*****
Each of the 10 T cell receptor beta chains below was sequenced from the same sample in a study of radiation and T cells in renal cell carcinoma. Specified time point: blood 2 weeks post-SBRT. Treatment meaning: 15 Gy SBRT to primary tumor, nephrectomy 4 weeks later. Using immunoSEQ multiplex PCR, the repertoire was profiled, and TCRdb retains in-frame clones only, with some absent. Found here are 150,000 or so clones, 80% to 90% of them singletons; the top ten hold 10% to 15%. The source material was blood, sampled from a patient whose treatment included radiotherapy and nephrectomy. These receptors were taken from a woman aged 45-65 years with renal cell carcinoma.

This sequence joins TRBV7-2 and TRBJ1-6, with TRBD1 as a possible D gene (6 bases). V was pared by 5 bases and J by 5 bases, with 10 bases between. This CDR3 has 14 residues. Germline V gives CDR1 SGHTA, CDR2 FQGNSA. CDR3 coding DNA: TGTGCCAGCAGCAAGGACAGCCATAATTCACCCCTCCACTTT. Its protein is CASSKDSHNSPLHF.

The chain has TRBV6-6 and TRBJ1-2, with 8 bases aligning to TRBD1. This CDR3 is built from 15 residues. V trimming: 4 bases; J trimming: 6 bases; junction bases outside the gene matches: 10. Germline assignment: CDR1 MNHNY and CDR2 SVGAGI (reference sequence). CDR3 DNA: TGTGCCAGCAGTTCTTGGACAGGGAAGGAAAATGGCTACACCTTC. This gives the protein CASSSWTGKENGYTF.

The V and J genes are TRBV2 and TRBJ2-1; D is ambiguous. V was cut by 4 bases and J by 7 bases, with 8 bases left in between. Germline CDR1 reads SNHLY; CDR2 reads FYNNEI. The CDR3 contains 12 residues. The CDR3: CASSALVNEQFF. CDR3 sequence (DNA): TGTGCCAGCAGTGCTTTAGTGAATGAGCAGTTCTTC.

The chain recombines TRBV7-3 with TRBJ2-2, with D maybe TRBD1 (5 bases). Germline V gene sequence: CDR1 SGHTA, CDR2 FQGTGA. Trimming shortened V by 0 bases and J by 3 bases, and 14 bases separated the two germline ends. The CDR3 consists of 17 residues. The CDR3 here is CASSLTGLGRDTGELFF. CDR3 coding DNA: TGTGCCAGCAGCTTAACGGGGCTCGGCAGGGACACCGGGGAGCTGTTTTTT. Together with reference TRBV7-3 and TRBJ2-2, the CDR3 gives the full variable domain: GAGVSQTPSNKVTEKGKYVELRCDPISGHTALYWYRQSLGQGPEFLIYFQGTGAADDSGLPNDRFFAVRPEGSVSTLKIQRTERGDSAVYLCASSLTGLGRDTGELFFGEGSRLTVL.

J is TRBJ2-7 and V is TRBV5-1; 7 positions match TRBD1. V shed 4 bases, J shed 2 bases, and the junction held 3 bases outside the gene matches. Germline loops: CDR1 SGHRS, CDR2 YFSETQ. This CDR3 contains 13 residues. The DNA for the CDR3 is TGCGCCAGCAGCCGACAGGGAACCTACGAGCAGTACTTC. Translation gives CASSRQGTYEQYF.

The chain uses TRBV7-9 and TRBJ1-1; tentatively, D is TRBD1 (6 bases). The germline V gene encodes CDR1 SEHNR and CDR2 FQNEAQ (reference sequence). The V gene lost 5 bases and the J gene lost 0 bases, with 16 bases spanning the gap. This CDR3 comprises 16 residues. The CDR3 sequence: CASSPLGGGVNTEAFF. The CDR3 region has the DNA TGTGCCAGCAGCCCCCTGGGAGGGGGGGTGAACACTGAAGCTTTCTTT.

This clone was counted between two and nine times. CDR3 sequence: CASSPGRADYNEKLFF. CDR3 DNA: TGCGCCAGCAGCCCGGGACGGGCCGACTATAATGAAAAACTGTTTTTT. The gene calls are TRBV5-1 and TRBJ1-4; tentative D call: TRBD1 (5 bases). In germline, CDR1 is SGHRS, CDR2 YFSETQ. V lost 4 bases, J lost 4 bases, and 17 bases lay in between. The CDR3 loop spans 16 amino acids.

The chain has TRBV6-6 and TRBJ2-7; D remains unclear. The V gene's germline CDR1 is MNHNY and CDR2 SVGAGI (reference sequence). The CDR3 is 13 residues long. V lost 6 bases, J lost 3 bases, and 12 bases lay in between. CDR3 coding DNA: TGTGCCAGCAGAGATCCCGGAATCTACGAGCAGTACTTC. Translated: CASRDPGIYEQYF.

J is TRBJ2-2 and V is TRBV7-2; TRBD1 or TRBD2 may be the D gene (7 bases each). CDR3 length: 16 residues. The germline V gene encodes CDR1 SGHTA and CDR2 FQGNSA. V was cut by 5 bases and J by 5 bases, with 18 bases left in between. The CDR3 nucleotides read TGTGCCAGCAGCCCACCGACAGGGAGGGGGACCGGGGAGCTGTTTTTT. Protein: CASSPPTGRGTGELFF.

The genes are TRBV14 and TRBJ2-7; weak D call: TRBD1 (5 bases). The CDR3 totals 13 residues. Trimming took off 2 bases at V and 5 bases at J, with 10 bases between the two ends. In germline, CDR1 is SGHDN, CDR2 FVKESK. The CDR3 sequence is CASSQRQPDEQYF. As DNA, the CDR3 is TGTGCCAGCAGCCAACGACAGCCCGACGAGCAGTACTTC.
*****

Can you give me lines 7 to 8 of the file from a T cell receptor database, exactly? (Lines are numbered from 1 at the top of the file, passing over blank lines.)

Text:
The chain uses TRBV7-9 and TRBJ1-1; tentatively, D is TRBD1 (6 bases). The germline V gene encodes CDR1 SEHNR and CDR2 FQNEAQ (reference sequence). The V gene lost 5 bases and the J gene lost 0 bases, with 16 bases spanning the gap. This CDR3 comprises 16 residues. The CDR3 sequence: CASSPLGGGVNTEAFF. The CDR3 region has the DNA TGTGCCAGCAGCCCCCTGGGAGGGGGGGTGAACACTGAAGCTTTCTTT.

This clone was counted between two and nine times. CDR3 sequence: CASSPGRADYNEKLFF. CDR3 DNA: TGCGCCAGCAGCCCGGGACGGGCCGACTATAATGAAAAACTGTTTTTT. The gene calls are TRBV5-1 and TRBJ1-4; tentative D call: TRBD1 (5 bases). In germline, CDR1 is SGHRS, CDR2 YFSETQ. V lost 4 bases, J lost 4 bases, and 17 bases lay in between. The CDR3 loop spans 16 amino acids.